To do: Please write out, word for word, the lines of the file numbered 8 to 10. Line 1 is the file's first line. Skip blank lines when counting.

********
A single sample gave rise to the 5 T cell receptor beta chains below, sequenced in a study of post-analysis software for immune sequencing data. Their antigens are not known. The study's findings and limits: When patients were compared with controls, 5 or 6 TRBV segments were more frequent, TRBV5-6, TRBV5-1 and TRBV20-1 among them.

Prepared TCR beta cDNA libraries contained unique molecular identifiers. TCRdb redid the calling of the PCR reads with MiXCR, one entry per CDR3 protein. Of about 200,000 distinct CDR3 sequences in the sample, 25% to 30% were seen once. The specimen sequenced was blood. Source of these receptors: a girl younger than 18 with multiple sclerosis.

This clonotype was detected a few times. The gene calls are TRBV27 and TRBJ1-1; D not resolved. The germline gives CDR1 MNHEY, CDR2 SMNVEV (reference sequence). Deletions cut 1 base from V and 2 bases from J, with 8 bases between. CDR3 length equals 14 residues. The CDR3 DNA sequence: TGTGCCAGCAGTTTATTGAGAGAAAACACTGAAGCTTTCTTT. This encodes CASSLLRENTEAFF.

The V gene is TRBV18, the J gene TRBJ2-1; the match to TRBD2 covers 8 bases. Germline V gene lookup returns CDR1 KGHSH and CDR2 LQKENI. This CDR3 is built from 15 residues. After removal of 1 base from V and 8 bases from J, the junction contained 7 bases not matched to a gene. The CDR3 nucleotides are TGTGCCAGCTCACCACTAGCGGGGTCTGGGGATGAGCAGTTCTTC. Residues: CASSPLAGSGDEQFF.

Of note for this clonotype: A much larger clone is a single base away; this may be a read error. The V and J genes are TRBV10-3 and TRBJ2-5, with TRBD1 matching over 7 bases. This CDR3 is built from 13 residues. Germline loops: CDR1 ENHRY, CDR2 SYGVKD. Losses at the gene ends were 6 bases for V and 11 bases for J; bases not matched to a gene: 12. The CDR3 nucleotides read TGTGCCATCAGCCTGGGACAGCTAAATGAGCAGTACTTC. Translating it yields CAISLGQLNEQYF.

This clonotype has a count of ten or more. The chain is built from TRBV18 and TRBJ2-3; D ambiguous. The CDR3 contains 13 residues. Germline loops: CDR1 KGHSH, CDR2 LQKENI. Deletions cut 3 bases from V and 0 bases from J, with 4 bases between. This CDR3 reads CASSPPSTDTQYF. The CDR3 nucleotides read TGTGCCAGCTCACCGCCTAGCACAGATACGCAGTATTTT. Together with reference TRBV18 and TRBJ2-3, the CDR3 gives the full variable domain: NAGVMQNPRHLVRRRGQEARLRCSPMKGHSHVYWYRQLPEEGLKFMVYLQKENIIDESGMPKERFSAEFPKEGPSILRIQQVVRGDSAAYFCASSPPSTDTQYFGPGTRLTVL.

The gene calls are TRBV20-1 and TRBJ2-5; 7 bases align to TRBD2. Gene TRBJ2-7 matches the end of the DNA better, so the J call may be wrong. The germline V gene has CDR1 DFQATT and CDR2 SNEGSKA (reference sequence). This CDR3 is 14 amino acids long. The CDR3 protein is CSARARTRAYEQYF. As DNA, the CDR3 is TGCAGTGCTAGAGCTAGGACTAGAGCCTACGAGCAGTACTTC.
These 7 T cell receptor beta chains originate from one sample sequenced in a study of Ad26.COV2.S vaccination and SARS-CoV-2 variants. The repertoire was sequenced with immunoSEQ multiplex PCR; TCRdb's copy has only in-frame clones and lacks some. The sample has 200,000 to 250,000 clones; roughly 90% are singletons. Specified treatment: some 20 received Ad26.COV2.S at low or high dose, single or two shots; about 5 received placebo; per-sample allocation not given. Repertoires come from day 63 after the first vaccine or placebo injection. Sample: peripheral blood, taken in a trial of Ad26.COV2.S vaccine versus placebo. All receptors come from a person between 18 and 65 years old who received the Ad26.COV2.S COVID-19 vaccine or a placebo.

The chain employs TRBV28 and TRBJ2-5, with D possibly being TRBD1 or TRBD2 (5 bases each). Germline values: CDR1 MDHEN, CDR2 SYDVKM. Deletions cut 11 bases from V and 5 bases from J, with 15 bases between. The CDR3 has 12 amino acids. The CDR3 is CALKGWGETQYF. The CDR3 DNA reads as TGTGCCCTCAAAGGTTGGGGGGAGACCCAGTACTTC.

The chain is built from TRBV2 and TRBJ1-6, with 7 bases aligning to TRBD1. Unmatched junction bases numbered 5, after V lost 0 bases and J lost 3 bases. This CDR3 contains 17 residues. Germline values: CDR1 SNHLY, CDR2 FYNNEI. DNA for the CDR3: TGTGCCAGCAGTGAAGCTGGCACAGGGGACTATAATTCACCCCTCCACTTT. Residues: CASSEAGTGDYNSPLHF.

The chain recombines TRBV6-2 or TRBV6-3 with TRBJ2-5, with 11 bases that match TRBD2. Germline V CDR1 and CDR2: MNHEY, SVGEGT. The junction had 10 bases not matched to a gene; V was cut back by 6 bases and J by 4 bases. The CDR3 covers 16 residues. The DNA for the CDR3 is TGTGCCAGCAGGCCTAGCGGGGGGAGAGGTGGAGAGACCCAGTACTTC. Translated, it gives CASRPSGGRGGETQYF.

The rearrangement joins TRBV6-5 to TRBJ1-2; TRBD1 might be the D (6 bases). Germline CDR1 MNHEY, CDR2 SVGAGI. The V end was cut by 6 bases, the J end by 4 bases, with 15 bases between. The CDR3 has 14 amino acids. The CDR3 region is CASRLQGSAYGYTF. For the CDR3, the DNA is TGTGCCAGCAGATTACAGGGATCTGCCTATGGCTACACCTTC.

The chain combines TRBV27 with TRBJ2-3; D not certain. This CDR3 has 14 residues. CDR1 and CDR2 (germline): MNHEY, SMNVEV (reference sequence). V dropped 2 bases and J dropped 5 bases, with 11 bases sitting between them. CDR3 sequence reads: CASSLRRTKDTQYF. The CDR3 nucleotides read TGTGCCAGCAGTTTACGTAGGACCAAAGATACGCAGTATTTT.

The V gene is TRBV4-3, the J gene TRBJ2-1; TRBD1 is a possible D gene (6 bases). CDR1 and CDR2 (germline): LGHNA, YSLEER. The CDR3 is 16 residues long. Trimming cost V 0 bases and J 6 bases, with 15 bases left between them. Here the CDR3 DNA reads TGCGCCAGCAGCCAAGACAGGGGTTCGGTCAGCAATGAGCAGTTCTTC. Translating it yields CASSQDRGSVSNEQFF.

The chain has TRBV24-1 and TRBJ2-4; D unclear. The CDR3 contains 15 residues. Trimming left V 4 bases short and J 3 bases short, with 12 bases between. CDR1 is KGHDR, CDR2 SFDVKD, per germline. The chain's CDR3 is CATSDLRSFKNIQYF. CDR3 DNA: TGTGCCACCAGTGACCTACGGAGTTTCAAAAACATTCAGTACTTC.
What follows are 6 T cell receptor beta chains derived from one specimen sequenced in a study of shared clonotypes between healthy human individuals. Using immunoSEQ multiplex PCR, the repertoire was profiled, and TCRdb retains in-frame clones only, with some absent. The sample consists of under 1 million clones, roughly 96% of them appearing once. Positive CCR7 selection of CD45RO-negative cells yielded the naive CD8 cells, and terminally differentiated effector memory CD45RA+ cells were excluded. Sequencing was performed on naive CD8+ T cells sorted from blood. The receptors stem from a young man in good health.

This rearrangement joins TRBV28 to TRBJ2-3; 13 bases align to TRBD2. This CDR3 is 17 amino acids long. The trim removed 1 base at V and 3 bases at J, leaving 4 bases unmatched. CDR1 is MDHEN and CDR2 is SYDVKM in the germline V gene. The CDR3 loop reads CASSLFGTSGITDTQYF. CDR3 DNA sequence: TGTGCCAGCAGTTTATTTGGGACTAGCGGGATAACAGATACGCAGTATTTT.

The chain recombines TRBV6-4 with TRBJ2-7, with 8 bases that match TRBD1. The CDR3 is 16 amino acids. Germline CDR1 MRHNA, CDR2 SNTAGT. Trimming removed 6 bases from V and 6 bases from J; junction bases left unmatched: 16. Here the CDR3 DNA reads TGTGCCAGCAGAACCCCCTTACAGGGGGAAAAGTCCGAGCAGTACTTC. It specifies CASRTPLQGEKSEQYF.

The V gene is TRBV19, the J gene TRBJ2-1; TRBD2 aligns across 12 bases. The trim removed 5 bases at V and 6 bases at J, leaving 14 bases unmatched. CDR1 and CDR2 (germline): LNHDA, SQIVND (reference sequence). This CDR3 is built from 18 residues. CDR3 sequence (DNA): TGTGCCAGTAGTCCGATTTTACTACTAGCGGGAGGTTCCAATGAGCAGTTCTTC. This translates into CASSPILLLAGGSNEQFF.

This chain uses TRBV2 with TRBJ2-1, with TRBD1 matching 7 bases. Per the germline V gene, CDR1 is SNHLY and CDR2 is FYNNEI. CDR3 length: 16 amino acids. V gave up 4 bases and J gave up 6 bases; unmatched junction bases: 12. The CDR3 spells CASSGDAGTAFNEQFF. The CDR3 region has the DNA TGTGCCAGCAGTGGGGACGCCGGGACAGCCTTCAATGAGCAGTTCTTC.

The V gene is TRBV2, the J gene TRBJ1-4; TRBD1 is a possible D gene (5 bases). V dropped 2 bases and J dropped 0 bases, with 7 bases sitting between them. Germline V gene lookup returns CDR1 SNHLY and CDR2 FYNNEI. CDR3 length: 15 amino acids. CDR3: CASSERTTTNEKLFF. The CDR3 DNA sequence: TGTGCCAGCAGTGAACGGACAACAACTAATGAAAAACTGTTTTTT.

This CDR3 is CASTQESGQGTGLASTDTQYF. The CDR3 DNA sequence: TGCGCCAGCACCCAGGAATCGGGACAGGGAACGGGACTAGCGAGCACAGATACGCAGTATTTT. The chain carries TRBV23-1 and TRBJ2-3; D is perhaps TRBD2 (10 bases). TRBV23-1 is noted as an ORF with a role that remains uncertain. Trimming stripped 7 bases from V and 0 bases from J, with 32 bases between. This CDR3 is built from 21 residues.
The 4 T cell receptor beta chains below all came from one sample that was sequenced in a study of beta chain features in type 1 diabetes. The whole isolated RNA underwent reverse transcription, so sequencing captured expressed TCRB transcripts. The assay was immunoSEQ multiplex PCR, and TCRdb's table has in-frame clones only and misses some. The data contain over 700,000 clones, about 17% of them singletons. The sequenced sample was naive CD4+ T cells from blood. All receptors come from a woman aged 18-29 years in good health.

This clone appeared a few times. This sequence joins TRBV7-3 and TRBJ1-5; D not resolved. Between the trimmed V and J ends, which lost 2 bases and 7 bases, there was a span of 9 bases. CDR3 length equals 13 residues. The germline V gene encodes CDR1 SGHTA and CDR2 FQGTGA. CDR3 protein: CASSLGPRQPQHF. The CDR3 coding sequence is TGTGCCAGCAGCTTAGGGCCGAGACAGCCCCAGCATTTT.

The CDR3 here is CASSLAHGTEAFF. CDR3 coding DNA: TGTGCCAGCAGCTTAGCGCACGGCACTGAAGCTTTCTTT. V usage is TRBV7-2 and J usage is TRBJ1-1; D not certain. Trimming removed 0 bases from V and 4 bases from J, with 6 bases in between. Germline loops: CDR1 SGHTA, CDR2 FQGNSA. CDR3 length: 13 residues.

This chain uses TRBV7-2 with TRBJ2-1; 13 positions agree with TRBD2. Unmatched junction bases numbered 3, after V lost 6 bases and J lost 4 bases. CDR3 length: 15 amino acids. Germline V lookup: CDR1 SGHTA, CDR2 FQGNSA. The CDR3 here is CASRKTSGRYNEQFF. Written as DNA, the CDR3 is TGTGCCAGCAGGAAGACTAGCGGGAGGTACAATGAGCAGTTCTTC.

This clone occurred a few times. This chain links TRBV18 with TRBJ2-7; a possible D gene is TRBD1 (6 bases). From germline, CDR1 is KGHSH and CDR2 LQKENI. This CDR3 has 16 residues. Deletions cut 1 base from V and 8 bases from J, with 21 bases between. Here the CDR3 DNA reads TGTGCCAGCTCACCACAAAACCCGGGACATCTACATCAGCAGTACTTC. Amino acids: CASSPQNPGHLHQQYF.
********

These 7 T cell receptor beta chains originate from one sample sequenced in a study of Ad26.COV2.S vaccination and SARS-CoV-2 variants. The repertoire was sequenced with immunoSEQ multiplex PCR; TCRdb's copy has only in-frame clones and lacks some. The sample has 200,000 to 250,000 clones; roughly 90% are singletons. Specified treatment: some 20 received Ad26.COV2.S at low or high dose, single or two shots; about 5 received placebo; per-sample allocation not given. Repertoires come from day 63 after the first vaccine or placebo injection. Sample: peripheral blood, taken in a trial of Ad26.COV2.S vaccine versus placebo. All receptors come from a person between 18 and 65 years old who received the Ad26.COV2.S COVID-19 vaccine or a placebo.

The chain employs TRBV28 and TRBJ2-5, with D possibly being TRBD1 or TRBD2 (5 bases each). Germline values: CDR1 MDHEN, CDR2 SYDVKM. Deletions cut 11 bases from V and 5 bases from J, with 15 bases between. The CDR3 has 12 amino acids. The CDR3 is CALKGWGETQYF. The CDR3 DNA reads as TGTGCCCTCAAAGGTTGGGGGGAGACCCAGTACTTC.

The chain is built from TRBV2 and TRBJ1-6, with 7 bases aligning to TRBD1. Unmatched junction bases numbered 5, after V lost 0 bases and J lost 3 bases. This CDR3 contains 17 residues. Germline values: CDR1 SNHLY, CDR2 FYNNEI. DNA for the CDR3: TGTGCCAGCAGTGAAGCTGGCACAGGGGACTATAATTCACCCCTCCACTTT. Residues: CASSEAGTGDYNSPLHF.